I haven't paid a lot of attention to the Scooter Libby brouha. It seems he is guilty, which evidently has surprised no one. The commutation of his sentence by the president is also the predicatably squalid conclusion to the whole affair. However, I don't really care much whether Scooter Libby is punished. The purpose of Mr. Libby's proposed punishment would be symbolic, a way of telling the country that even the President and his associates are not above the law.
However, send Mr. Libby to prison for life and I, and I suspect most others, would not be convinced. After all, Mr. Bush, Mr. Cheney, and Mr. Gonzalez have themselves repeatedly argued that the President is, in effect, above the law when dealing with U.S. citizens declared, by the President, as unlawful combatants. I'm supposed to believe a President with this attitude won't also use this ability to protect his political power? Or, as attested by the numerous scandals afflicting the spectacularly misnamed Justice Dept., that Mr. Bush will disapprove of the dishonourable and illegal methods used by Mr. Libby to attack Mr. Wilson? This is just more of the same we've come to expect from this administration.
Nor is this, as some have claimed a case of Mr. Bush threatening the foundations of the "rule of law." Sure, we, the jury, and the judge might think that Mr. Libby deserved to be punished for his crimes, but obviously Mr. Bush (and many members of the media establishment as well) did not. Mr. Bush used the legal powers granted him by the Constitution to make sure that Mr. Libby is not punished. So where is the rule of law being disrupted? I don't see it. After all, if the country believes that this was an abuse of power by the president then we can change the law so that future presidents cannot pardon their own associates.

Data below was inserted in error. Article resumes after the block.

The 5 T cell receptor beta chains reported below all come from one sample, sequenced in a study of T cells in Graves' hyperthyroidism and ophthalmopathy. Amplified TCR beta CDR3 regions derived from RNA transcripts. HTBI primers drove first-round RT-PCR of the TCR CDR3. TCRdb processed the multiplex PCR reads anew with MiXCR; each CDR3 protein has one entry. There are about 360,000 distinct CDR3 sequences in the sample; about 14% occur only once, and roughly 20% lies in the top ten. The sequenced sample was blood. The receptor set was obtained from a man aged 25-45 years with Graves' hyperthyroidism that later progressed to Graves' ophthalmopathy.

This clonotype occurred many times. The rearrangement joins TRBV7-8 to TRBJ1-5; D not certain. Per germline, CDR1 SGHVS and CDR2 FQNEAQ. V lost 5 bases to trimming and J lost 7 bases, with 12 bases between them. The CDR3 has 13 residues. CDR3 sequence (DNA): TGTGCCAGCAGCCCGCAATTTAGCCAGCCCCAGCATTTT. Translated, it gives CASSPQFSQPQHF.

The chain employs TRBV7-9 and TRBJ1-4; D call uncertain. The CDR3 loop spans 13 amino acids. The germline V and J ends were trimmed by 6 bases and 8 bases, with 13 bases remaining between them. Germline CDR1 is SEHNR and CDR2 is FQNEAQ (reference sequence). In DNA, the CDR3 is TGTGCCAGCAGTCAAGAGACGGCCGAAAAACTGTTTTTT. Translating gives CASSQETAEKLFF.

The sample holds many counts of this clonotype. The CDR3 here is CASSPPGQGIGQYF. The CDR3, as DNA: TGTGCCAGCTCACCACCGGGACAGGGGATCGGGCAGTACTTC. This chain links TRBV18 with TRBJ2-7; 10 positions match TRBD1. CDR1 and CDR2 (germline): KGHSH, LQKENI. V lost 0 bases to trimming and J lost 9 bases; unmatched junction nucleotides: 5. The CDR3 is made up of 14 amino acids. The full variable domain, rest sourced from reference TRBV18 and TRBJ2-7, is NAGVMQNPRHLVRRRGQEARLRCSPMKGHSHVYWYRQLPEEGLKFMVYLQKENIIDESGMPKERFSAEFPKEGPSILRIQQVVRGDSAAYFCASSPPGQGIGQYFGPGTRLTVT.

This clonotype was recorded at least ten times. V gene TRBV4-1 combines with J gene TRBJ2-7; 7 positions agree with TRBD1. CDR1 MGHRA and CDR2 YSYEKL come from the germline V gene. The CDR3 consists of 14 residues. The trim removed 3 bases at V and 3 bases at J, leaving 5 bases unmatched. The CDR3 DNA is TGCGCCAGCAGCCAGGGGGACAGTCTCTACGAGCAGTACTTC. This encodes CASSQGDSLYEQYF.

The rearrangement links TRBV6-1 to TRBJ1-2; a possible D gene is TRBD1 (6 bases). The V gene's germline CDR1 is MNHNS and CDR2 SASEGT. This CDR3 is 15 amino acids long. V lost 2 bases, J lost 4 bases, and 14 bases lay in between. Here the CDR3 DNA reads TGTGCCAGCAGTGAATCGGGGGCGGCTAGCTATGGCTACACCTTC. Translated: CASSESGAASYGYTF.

Update: I am not saying that we should ignore these situations. After all, Scooter did commit a crime and should be tried and punished. The crimes he committed were significant enough to be very embarassing to the administration. However, I'm not convinced at this point this further aspect to the scandal means much. If anyone didn't already realize that the Bush administration encourages the unscrupulous, corrupt, and/or incompetent behavior such as that exhibited by Mr. Libby then they will not be further convinced by this pardon.
Corruption and incompetence are problems that can afflict both parties. And every election, both parties run against the other party on this basis (e.g. see Edwards' populism and the refrain of Republican Congresspeople everywhere that they are for small government and are going to go to Washington and protect their constituents against the bureaucrats, etc.). In other words, no one is for corruption. However, some of the people who are going to run in the next election will support scandalous ideas such as the legalization of torture, the stripping of human rights and civil liberties from even U.S. citizens, and even more unprovoked attacks against nations such as Iran. Whatever your views on homosexuality or abortion, I would hope no one in the U.S. would support those ideas by voting for the candidates representing them.
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